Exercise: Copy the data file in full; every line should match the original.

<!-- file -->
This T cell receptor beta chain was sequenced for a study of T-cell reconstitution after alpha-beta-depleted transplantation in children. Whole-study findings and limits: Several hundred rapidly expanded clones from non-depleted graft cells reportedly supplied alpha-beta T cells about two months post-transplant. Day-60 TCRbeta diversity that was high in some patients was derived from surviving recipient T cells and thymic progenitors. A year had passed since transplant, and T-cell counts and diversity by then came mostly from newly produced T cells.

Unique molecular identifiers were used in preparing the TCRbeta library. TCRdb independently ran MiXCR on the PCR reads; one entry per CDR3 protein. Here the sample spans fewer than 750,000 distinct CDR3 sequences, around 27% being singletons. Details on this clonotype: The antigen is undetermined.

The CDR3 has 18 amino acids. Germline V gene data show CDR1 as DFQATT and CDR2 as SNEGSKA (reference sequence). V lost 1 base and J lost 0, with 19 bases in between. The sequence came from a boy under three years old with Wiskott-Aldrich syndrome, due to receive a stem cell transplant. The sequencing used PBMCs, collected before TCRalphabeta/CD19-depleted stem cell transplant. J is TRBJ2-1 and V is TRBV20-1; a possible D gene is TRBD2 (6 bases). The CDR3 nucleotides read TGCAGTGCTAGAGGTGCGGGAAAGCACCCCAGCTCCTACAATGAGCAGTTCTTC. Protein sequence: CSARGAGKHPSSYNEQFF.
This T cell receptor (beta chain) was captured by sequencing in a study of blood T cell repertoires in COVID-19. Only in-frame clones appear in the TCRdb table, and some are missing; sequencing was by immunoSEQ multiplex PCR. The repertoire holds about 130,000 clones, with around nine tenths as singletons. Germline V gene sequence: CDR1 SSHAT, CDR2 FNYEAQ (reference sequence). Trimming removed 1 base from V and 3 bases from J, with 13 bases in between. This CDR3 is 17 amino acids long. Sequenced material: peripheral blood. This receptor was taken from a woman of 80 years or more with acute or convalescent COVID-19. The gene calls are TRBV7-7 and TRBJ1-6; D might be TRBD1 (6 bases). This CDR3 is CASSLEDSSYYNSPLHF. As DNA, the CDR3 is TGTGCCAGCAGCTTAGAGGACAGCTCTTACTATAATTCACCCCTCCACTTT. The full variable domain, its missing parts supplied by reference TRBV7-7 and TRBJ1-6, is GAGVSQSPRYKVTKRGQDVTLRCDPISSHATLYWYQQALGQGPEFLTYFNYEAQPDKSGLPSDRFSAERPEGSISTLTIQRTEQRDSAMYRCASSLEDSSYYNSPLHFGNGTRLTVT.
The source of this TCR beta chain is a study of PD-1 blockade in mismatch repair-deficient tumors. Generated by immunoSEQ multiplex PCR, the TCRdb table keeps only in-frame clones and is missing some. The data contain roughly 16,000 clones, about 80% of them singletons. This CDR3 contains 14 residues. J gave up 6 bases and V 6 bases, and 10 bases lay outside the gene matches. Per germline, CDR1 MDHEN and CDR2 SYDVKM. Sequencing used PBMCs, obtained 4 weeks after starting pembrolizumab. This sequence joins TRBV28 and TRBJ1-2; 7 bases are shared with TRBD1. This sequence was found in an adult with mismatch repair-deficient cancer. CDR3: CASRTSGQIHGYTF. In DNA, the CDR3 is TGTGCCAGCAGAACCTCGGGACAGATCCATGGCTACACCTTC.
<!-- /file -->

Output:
This T cell receptor beta chain was sequenced for a study of T-cell reconstitution after alpha-beta-depleted transplantation in children. Whole-study findings and limits: Several hundred rapidly expanded clones from non-depleted graft cells reportedly supplied alpha-beta T cells about two months post-transplant. Day-60 TCRbeta diversity that was high in some patients was derived from surviving recipient T cells and thymic progenitors. A year had passed since transplant, and T-cell counts and diversity by then came mostly from newly produced T cells.

Unique molecular identifiers were used in preparing the TCRbeta library. TCRdb independently ran MiXCR on the PCR reads; one entry per CDR3 protein. Here the sample spans fewer than 750,000 distinct CDR3 sequences, around 27% being singletons. Details on this clonotype: The antigen is undetermined.

The CDR3 has 18 amino acids. Germline V gene data show CDR1 as DFQATT and CDR2 as SNEGSKA (reference sequence). V lost 1 base and J lost 0, with 19 bases in between. The sequence came from a boy under three years old with Wiskott-Aldrich syndrome, due to receive a stem cell transplant. The sequencing used PBMCs, collected before TCRalphabeta/CD19-depleted stem cell transplant. J is TRBJ2-1 and V is TRBV20-1; a possible D gene is TRBD2 (6 bases). The CDR3 nucleotides read TGCAGTGCTAGAGGTGCGGGAAAGCACCCCAGCTCCTACAATGAGCAGTTCTTC. Protein sequence: CSARGAGKHPSSYNEQFF.
This T cell receptor (beta chain) was captured by sequencing in a study of blood T cell repertoires in COVID-19. Only in-frame clones appear in the TCRdb table, and some are missing; sequencing was by immunoSEQ multiplex PCR. The repertoire holds about 130,000 clones, with around nine tenths as singletons. Germline V gene sequence: CDR1 SSHAT, CDR2 FNYEAQ (reference sequence). Trimming removed 1 base from V and 3 bases from J, with 13 bases in between. This CDR3 is 17 amino acids long. Sequenced material: peripheral blood. This receptor was taken from a woman of 80 years or more with acute or convalescent COVID-19. The gene calls are TRBV7-7 and TRBJ1-6; D might be TRBD1 (6 bases). This CDR3 is CASSLEDSSYYNSPLHF. As DNA, the CDR3 is TGTGCCAGCAGCTTAGAGGACAGCTCTTACTATAATTCACCCCTCCACTTT. The full variable domain, its missing parts supplied by reference TRBV7-7 and TRBJ1-6, is GAGVSQSPRYKVTKRGQDVTLRCDPISSHATLYWYQQALGQGPEFLTYFNYEAQPDKSGLPSDRFSAERPEGSISTLTIQRTEQRDSAMYRCASSLEDSSYYNSPLHFGNGTRLTVT.
The source of this TCR beta chain is a study of PD-1 blockade in mismatch repair-deficient tumors. Generated by immunoSEQ multiplex PCR, the TCRdb table keeps only in-frame clones and is missing some. The data contain roughly 16,000 clones, about 80% of them singletons. This CDR3 contains 14 residues. J gave up 6 bases and V 6 bases, and 10 bases lay outside the gene matches. Per germline, CDR1 MDHEN and CDR2 SYDVKM. Sequencing used PBMCs, obtained 4 weeks after starting pembrolizumab. This sequence joins TRBV28 and TRBJ1-2; 7 bases are shared with TRBD1. This sequence was found in an adult with mismatch repair-deficient cancer. CDR3: CASRTSGQIHGYTF. In DNA, the CDR3 is TGTGCCAGCAGAACCTCGGGACAGATCCATGGCTACACCTTC.